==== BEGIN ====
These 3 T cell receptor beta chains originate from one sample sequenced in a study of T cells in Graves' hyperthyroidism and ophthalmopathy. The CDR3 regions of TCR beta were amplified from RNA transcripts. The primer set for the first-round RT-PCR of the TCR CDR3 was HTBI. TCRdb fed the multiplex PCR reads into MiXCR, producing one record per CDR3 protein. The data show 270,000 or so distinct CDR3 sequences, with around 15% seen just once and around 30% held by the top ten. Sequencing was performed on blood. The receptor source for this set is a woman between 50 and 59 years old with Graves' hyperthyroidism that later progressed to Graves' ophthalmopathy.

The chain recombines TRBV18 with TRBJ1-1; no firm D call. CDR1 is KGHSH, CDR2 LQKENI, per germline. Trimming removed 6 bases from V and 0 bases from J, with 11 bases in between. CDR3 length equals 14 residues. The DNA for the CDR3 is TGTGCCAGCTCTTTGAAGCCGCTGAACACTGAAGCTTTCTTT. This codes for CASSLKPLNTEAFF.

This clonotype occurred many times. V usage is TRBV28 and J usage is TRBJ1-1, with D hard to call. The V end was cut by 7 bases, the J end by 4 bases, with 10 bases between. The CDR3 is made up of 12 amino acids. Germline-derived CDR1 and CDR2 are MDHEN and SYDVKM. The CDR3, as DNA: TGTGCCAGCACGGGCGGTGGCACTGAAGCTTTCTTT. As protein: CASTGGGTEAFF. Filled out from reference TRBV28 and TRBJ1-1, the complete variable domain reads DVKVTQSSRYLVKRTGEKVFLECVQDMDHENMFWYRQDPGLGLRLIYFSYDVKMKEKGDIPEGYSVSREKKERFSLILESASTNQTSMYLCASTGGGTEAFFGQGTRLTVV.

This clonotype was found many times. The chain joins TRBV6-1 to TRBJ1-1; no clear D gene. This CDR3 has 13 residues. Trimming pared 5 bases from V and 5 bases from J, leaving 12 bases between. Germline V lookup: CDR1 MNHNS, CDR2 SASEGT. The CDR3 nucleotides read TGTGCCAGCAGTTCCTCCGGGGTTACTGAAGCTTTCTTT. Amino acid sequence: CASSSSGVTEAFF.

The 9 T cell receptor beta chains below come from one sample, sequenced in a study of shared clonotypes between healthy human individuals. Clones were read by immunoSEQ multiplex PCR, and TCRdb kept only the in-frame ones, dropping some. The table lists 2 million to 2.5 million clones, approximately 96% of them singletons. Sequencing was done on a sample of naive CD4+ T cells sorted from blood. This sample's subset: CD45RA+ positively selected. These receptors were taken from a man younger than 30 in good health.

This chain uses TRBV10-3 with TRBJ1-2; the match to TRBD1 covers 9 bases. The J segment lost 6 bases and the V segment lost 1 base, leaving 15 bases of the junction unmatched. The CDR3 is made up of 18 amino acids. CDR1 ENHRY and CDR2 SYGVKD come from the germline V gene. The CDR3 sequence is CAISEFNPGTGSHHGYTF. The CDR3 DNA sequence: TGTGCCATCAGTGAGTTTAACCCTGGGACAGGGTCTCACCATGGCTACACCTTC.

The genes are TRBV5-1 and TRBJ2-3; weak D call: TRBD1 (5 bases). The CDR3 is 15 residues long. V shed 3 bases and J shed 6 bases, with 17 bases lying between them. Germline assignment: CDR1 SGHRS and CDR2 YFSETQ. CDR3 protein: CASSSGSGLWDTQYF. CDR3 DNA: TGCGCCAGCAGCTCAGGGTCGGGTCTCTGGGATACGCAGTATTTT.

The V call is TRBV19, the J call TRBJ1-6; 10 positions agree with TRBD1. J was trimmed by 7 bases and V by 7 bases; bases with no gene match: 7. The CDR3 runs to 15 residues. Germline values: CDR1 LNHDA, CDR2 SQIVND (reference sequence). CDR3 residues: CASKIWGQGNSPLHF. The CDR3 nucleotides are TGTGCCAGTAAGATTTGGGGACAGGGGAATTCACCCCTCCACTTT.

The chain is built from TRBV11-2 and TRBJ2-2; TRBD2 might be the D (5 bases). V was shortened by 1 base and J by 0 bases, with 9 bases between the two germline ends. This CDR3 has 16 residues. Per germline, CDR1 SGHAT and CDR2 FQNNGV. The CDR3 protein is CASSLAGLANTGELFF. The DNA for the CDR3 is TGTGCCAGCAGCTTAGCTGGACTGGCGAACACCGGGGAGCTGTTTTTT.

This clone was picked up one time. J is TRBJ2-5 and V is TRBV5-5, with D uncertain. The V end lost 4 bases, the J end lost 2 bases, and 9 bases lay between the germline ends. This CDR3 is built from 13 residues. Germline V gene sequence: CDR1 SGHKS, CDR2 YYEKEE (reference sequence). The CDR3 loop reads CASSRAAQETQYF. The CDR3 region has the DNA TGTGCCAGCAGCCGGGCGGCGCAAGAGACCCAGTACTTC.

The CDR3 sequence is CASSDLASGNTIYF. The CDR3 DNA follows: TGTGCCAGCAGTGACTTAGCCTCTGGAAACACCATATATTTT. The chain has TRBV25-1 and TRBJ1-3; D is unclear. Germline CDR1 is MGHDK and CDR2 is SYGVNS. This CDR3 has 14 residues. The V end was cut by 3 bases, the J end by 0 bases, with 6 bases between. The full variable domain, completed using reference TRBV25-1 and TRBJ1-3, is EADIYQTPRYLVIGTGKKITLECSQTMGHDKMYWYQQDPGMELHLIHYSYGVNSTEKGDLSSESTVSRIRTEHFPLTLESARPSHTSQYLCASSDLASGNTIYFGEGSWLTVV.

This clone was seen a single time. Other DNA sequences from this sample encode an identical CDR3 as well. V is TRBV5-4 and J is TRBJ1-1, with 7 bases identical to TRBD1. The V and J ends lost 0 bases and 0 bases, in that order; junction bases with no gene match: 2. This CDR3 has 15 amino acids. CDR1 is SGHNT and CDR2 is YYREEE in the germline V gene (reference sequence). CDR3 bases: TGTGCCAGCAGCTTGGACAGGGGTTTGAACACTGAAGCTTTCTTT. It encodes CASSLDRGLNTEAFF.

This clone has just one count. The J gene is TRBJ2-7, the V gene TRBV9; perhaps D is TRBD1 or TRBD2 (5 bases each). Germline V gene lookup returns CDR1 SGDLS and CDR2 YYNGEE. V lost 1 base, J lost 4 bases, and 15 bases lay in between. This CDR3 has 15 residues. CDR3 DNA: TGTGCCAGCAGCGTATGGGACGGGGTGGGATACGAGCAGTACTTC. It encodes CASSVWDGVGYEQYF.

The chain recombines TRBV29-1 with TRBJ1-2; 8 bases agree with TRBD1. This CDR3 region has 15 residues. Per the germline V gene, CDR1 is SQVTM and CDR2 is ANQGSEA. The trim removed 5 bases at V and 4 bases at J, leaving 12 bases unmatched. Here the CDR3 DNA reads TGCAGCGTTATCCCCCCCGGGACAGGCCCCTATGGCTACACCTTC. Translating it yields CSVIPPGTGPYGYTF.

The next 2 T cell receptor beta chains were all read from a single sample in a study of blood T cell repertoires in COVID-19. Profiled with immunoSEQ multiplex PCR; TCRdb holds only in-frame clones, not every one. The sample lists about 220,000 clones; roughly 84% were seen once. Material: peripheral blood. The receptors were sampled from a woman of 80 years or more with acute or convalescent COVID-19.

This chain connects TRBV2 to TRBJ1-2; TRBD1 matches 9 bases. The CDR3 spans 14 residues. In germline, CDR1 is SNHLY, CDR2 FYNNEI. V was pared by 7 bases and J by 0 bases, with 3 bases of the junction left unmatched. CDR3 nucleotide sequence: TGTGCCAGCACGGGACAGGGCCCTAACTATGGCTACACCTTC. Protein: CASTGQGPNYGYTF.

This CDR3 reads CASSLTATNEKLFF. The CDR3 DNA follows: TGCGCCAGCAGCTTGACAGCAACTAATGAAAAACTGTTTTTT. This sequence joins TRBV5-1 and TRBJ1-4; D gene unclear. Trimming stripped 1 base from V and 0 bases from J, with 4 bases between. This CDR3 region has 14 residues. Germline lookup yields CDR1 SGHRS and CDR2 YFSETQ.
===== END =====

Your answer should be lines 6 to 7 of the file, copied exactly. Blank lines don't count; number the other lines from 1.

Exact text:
This chain uses TRBV10-3 with TRBJ1-2; the match to TRBD1 covers 9 bases. The J segment lost 6 bases and the V segment lost 1 base, leaving 15 bases of the junction unmatched. The CDR3 is made up of 18 amino acids. CDR1 ENHRY and CDR2 SYGVKD come from the germline V gene. The CDR3 sequence is CAISEFNPGTGSHHGYTF. The CDR3 DNA sequence: TGTGCCATCAGTGAGTTTAACCCTGGGACAGGGTCTCACCATGGCTACACCTTC.

The genes are TRBV5-1 and TRBJ2-3; weak D call: TRBD1 (5 bases). The CDR3 is 15 residues long. V shed 3 bases and J shed 6 bases, with 17 bases lying between them. Germline assignment: CDR1 SGHRS and CDR2 YFSETQ. CDR3 protein: CASSSGSGLWDTQYF. CDR3 DNA: TGCGCCAGCAGCTCAGGGTCGGGTCTCTGGGATACGCAGTATTTT.